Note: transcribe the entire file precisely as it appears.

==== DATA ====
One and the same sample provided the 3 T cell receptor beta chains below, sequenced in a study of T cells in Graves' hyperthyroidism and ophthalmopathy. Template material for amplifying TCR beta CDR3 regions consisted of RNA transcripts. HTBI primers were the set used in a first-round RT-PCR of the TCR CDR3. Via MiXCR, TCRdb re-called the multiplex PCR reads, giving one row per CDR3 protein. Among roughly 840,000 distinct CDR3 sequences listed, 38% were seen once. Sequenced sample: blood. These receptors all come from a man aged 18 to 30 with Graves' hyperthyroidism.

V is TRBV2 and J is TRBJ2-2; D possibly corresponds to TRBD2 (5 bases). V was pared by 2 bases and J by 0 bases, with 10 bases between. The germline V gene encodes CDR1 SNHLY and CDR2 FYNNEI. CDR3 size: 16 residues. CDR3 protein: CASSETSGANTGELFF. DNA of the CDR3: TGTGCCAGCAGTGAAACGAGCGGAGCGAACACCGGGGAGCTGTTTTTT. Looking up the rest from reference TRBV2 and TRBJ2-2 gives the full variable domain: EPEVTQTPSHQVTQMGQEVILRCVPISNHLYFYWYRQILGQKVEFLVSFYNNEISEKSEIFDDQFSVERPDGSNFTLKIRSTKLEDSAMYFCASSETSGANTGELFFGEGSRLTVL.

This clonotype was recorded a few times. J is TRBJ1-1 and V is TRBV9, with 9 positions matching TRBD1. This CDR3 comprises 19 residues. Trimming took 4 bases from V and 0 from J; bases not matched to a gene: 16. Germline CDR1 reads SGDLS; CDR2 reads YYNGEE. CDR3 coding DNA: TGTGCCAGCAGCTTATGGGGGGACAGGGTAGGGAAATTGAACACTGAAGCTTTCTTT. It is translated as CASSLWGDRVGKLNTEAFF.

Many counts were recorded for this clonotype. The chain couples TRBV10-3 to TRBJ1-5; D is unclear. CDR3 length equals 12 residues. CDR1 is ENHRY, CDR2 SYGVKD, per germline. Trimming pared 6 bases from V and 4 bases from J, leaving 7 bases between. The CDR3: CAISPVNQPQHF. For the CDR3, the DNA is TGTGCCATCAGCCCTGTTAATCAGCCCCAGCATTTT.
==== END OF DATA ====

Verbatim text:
One and the same sample provided the 3 T cell receptor beta chains below, sequenced in a study of T cells in Graves' hyperthyroidism and ophthalmopathy. Template material for amplifying TCR beta CDR3 regions consisted of RNA transcripts. HTBI primers were the set used in a first-round RT-PCR of the TCR CDR3. Via MiXCR, TCRdb re-called the multiplex PCR reads, giving one row per CDR3 protein. Among roughly 840,000 distinct CDR3 sequences listed, 38% were seen once. Sequenced sample: blood. These receptors all come from a man aged 18 to 30 with Graves' hyperthyroidism.

V is TRBV2 and J is TRBJ2-2; D possibly corresponds to TRBD2 (5 bases). V was pared by 2 bases and J by 0 bases, with 10 bases between. The germline V gene encodes CDR1 SNHLY and CDR2 FYNNEI. CDR3 size: 16 residues. CDR3 protein: CASSETSGANTGELFF. DNA of the CDR3: TGTGCCAGCAGTGAAACGAGCGGAGCGAACACCGGGGAGCTGTTTTTT. Looking up the rest from reference TRBV2 and TRBJ2-2 gives the full variable domain: EPEVTQTPSHQVTQMGQEVILRCVPISNHLYFYWYRQILGQKVEFLVSFYNNEISEKSEIFDDQFSVERPDGSNFTLKIRSTKLEDSAMYFCASSETSGANTGELFFGEGSRLTVL.

This clonotype was recorded a few times. J is TRBJ1-1 and V is TRBV9, with 9 positions matching TRBD1. This CDR3 comprises 19 residues. Trimming took 4 bases from V and 0 from J; bases not matched to a gene: 16. Germline CDR1 reads SGDLS; CDR2 reads YYNGEE. CDR3 coding DNA: TGTGCCAGCAGCTTATGGGGGGACAGGGTAGGGAAATTGAACACTGAAGCTTTCTTT. It is translated as CASSLWGDRVGKLNTEAFF.

Many counts were recorded for this clonotype. The chain couples TRBV10-3 to TRBJ1-5; D is unclear. CDR3 length equals 12 residues. CDR1 is ENHRY, CDR2 SYGVKD, per germline. Trimming pared 6 bases from V and 4 bases from J, leaving 7 bases between. The CDR3: CAISPVNQPQHF. For the CDR3, the DNA is TGTGCCATCAGCCCTGTTAATCAGCCCCAGCATTTT.